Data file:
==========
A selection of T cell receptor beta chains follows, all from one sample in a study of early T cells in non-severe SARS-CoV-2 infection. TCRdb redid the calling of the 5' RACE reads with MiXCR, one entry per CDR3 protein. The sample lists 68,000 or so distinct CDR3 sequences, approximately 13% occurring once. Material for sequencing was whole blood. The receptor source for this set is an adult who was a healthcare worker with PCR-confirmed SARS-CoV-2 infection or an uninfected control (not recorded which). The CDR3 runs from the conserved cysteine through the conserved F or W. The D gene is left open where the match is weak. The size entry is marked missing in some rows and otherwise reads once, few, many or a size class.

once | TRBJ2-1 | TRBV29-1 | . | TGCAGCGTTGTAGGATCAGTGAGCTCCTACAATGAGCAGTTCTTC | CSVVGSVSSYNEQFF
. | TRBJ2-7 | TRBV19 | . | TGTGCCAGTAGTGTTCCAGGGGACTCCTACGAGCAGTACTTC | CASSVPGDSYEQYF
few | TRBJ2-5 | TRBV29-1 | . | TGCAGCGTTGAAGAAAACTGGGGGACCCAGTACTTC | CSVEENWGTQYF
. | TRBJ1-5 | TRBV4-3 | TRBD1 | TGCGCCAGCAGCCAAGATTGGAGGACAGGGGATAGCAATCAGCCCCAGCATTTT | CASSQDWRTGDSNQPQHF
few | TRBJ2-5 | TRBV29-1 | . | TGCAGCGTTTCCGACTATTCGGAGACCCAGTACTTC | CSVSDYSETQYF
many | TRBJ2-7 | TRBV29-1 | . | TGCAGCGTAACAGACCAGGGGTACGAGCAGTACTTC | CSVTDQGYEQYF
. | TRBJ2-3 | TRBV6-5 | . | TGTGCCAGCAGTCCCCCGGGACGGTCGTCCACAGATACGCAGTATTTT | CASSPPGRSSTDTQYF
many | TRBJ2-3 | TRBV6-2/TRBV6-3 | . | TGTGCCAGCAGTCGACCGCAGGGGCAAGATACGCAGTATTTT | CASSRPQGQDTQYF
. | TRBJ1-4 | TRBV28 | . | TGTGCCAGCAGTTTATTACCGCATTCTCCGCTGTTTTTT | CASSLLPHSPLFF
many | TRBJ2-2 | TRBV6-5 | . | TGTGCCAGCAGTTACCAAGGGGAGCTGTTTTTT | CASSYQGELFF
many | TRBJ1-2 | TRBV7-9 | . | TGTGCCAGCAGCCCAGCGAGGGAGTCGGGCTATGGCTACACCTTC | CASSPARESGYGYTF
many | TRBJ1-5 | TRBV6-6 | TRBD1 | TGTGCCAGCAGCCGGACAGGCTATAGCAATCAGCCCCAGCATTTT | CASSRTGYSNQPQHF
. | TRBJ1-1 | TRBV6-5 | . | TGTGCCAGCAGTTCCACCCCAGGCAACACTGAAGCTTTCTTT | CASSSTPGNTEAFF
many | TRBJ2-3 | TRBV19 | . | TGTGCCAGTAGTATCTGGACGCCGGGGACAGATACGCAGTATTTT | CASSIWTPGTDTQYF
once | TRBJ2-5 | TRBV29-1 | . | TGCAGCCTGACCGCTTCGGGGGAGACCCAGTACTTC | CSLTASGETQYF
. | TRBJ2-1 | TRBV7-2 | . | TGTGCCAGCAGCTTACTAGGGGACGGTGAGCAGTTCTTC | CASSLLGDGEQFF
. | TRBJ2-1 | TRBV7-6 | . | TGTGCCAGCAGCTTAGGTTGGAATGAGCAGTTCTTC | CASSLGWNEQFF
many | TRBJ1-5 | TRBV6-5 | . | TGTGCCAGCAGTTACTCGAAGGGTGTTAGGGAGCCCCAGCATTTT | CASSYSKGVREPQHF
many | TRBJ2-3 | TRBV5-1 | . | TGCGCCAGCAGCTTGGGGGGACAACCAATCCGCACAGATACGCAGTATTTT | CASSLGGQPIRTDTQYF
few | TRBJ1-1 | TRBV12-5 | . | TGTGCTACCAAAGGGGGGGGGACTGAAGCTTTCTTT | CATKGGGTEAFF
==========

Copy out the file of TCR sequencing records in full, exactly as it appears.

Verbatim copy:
A selection of T cell receptor beta chains follows, all from one sample in a study of early T cells in non-severe SARS-CoV-2 infection. TCRdb redid the calling of the 5' RACE reads with MiXCR, one entry per CDR3 protein. The sample lists 68,000 or so distinct CDR3 sequences, approximately 13% occurring once. Material for sequencing was whole blood. The receptor source for this set is an adult who was a healthcare worker with PCR-confirmed SARS-CoV-2 infection or an uninfected control (not recorded which). The CDR3 runs from the conserved cysteine through the conserved F or W. The D gene is left open where the match is weak. The size entry is marked missing in some rows and otherwise reads once, few, many or a size class.

once | TRBJ2-1 | TRBV29-1 | . | TGCAGCGTTGTAGGATCAGTGAGCTCCTACAATGAGCAGTTCTTC | CSVVGSVSSYNEQFF
. | TRBJ2-7 | TRBV19 | . | TGTGCCAGTAGTGTTCCAGGGGACTCCTACGAGCAGTACTTC | CASSVPGDSYEQYF
few | TRBJ2-5 | TRBV29-1 | . | TGCAGCGTTGAAGAAAACTGGGGGACCCAGTACTTC | CSVEENWGTQYF
. | TRBJ1-5 | TRBV4-3 | TRBD1 | TGCGCCAGCAGCCAAGATTGGAGGACAGGGGATAGCAATCAGCCCCAGCATTTT | CASSQDWRTGDSNQPQHF
few | TRBJ2-5 | TRBV29-1 | . | TGCAGCGTTTCCGACTATTCGGAGACCCAGTACTTC | CSVSDYSETQYF
many | TRBJ2-7 | TRBV29-1 | . | TGCAGCGTAACAGACCAGGGGTACGAGCAGTACTTC | CSVTDQGYEQYF
. | TRBJ2-3 | TRBV6-5 | . | TGTGCCAGCAGTCCCCCGGGACGGTCGTCCACAGATACGCAGTATTTT | CASSPPGRSSTDTQYF
many | TRBJ2-3 | TRBV6-2/TRBV6-3 | . | TGTGCCAGCAGTCGACCGCAGGGGCAAGATACGCAGTATTTT | CASSRPQGQDTQYF
. | TRBJ1-4 | TRBV28 | . | TGTGCCAGCAGTTTATTACCGCATTCTCCGCTGTTTTTT | CASSLLPHSPLFF
many | TRBJ2-2 | TRBV6-5 | . | TGTGCCAGCAGTTACCAAGGGGAGCTGTTTTTT | CASSYQGELFF
many | TRBJ1-2 | TRBV7-9 | . | TGTGCCAGCAGCCCAGCGAGGGAGTCGGGCTATGGCTACACCTTC | CASSPARESGYGYTF
many | TRBJ1-5 | TRBV6-6 | TRBD1 | TGTGCCAGCAGCCGGACAGGCTATAGCAATCAGCCCCAGCATTTT | CASSRTGYSNQPQHF
. | TRBJ1-1 | TRBV6-5 | . | TGTGCCAGCAGTTCCACCCCAGGCAACACTGAAGCTTTCTTT | CASSSTPGNTEAFF
many | TRBJ2-3 | TRBV19 | . | TGTGCCAGTAGTATCTGGACGCCGGGGACAGATACGCAGTATTTT | CASSIWTPGTDTQYF
once | TRBJ2-5 | TRBV29-1 | . | TGCAGCCTGACCGCTTCGGGGGAGACCCAGTACTTC | CSLTASGETQYF
. | TRBJ2-1 | TRBV7-2 | . | TGTGCCAGCAGCTTACTAGGGGACGGTGAGCAGTTCTTC | CASSLLGDGEQFF
. | TRBJ2-1 | TRBV7-6 | . | TGTGCCAGCAGCTTAGGTTGGAATGAGCAGTTCTTC | CASSLGWNEQFF
many | TRBJ1-5 | TRBV6-5 | . | TGTGCCAGCAGTTACTCGAAGGGTGTTAGGGAGCCCCAGCATTTT | CASSYSKGVREPQHF
many | TRBJ2-3 | TRBV5-1 | . | TGCGCCAGCAGCTTGGGGGGACAACCAATCCGCACAGATACGCAGTATTTT | CASSLGGQPIRTDTQYF
few | TRBJ1-1 | TRBV12-5 | . | TGTGCTACCAAAGGGGGGGGGACTGAAGCTTTCTTT | CATKGGGTEAFF